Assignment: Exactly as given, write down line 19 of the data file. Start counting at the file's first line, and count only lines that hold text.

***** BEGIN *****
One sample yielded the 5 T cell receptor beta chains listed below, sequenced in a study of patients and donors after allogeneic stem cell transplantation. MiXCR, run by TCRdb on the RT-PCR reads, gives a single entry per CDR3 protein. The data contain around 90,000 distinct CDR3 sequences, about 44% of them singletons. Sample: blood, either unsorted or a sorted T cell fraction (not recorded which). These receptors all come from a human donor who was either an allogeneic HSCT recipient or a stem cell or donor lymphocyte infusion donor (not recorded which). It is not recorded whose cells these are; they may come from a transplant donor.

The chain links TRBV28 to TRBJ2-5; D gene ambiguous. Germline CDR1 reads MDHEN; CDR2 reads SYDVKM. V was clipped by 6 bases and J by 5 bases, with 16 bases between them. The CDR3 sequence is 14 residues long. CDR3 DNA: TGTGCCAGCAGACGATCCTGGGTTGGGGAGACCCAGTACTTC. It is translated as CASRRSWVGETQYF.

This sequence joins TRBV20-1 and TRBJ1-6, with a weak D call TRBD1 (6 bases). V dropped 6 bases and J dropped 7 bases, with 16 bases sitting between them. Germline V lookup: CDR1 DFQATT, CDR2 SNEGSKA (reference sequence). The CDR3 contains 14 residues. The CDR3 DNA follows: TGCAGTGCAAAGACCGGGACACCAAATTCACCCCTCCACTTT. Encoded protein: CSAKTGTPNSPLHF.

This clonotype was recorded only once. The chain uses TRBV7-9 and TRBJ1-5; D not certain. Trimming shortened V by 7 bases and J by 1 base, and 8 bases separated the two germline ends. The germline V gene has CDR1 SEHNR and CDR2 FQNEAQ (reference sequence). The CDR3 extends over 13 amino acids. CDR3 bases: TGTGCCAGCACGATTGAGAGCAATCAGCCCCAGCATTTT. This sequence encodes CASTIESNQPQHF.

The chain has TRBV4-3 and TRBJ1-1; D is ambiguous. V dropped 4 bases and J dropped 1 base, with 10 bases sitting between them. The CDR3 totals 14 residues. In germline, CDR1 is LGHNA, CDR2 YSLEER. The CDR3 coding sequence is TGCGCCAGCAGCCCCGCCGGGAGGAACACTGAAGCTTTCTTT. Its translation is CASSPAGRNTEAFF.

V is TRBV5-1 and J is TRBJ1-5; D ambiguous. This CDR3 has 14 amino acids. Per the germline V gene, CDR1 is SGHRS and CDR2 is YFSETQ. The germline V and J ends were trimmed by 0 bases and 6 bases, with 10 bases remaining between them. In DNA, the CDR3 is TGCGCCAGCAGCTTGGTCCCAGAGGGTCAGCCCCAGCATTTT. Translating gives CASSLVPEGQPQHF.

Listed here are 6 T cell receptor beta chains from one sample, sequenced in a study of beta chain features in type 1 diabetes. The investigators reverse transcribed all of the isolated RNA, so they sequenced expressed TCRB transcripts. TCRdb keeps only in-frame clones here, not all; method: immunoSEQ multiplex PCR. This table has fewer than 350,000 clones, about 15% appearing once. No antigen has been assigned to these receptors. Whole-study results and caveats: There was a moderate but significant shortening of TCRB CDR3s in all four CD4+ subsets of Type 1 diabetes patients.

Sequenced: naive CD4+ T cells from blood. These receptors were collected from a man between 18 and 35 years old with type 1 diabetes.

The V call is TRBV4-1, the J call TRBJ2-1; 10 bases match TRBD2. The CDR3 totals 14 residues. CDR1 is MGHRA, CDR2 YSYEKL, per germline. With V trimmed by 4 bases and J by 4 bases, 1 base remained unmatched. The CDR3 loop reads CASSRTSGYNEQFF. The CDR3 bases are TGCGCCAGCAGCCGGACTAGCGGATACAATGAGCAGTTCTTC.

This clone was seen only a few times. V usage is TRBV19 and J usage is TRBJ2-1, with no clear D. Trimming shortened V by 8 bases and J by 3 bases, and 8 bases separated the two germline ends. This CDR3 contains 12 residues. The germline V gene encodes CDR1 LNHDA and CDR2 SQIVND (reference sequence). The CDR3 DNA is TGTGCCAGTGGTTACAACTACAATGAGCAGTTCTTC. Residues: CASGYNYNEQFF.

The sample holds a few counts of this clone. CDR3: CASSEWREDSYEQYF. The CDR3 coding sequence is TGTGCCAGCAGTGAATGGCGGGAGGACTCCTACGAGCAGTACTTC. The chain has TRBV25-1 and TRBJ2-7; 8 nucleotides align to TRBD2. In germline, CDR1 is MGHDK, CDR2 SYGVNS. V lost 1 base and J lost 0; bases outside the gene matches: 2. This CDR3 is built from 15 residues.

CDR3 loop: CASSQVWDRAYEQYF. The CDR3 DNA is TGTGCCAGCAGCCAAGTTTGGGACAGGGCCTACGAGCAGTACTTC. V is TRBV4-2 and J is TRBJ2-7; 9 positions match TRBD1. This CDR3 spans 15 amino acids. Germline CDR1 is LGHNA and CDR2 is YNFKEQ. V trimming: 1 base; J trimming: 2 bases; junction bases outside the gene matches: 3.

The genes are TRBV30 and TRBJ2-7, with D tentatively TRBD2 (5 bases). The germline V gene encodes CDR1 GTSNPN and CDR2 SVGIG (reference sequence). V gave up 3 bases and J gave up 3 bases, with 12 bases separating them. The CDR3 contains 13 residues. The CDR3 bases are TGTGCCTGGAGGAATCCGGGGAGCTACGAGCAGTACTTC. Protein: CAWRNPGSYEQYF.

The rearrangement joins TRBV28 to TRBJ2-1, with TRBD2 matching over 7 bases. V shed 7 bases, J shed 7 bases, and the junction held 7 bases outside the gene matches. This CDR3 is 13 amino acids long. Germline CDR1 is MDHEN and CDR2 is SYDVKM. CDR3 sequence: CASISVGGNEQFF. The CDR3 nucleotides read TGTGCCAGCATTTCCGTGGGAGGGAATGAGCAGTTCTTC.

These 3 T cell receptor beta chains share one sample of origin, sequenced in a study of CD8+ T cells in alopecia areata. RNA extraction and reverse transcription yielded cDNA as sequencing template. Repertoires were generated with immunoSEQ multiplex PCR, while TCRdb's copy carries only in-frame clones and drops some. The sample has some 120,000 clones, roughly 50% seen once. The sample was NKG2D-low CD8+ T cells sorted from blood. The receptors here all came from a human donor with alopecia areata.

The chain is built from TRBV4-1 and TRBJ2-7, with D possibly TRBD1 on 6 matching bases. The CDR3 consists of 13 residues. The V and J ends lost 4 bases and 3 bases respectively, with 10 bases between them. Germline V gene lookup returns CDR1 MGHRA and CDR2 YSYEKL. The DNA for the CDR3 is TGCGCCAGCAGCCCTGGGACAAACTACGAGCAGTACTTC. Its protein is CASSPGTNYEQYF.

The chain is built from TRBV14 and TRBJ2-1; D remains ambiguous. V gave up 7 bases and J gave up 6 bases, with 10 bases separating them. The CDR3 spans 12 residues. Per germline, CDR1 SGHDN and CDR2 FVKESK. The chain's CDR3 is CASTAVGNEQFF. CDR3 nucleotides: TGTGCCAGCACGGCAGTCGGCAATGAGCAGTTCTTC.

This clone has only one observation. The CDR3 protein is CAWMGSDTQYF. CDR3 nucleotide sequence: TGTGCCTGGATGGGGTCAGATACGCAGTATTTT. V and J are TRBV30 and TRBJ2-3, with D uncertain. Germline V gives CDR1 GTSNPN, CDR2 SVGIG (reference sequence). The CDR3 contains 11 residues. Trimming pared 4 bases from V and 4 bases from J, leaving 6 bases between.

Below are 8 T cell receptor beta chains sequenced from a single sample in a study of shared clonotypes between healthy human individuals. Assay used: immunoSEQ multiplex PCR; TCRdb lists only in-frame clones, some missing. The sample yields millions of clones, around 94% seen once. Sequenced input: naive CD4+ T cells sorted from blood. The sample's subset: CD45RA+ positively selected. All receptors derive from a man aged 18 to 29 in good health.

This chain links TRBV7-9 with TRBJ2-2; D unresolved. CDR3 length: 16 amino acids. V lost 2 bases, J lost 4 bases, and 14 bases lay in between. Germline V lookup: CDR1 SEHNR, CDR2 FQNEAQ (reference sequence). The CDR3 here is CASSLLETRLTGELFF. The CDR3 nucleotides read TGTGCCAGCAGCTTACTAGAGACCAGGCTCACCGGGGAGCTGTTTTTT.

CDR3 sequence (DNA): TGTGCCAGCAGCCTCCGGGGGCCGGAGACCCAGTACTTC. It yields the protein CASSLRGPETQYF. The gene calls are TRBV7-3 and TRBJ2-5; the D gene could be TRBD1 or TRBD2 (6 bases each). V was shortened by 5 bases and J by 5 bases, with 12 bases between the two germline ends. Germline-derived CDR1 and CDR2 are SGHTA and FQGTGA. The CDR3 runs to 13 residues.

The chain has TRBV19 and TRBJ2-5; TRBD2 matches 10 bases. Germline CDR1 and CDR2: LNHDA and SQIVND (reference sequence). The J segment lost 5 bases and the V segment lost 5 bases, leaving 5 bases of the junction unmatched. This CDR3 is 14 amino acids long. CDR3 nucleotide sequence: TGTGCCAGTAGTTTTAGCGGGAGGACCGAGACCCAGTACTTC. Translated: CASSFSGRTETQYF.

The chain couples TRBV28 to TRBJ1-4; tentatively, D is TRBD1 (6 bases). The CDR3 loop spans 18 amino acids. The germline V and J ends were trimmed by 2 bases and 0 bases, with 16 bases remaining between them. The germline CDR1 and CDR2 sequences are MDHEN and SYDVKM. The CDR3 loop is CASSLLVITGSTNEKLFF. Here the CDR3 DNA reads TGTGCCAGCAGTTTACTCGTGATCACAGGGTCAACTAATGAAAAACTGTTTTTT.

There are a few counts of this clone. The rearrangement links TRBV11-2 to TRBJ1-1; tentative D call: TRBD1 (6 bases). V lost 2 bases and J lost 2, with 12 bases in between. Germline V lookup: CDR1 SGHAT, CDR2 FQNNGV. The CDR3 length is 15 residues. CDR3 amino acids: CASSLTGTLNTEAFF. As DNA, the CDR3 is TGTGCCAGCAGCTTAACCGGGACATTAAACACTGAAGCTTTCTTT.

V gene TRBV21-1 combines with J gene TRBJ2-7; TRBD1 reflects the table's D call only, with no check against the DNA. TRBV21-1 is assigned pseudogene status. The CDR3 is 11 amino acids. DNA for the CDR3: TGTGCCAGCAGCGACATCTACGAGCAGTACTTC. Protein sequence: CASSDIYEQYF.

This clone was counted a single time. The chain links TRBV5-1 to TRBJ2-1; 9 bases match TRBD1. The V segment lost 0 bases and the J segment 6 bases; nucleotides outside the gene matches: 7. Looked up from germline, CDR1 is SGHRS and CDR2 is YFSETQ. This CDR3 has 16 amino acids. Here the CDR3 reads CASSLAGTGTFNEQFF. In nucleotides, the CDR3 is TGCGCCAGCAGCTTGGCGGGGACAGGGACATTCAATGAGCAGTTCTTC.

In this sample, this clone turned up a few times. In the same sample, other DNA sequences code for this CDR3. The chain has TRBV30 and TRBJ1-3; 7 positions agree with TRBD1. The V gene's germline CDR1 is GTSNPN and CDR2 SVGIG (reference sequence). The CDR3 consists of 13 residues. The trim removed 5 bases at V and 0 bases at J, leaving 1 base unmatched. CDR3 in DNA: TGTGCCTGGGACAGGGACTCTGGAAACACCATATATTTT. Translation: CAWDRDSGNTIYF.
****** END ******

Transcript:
Below are 8 T cell receptor beta chains sequenced from a single sample in a study of shared clonotypes between healthy human individuals. Assay used: immunoSEQ multiplex PCR; TCRdb lists only in-frame clones, some missing. The sample yields millions of clones, around 94% seen once. Sequenced input: naive CD4+ T cells sorted from blood. The sample's subset: CD45RA+ positively selected. All receptors derive from a man aged 18 to 29 in good health.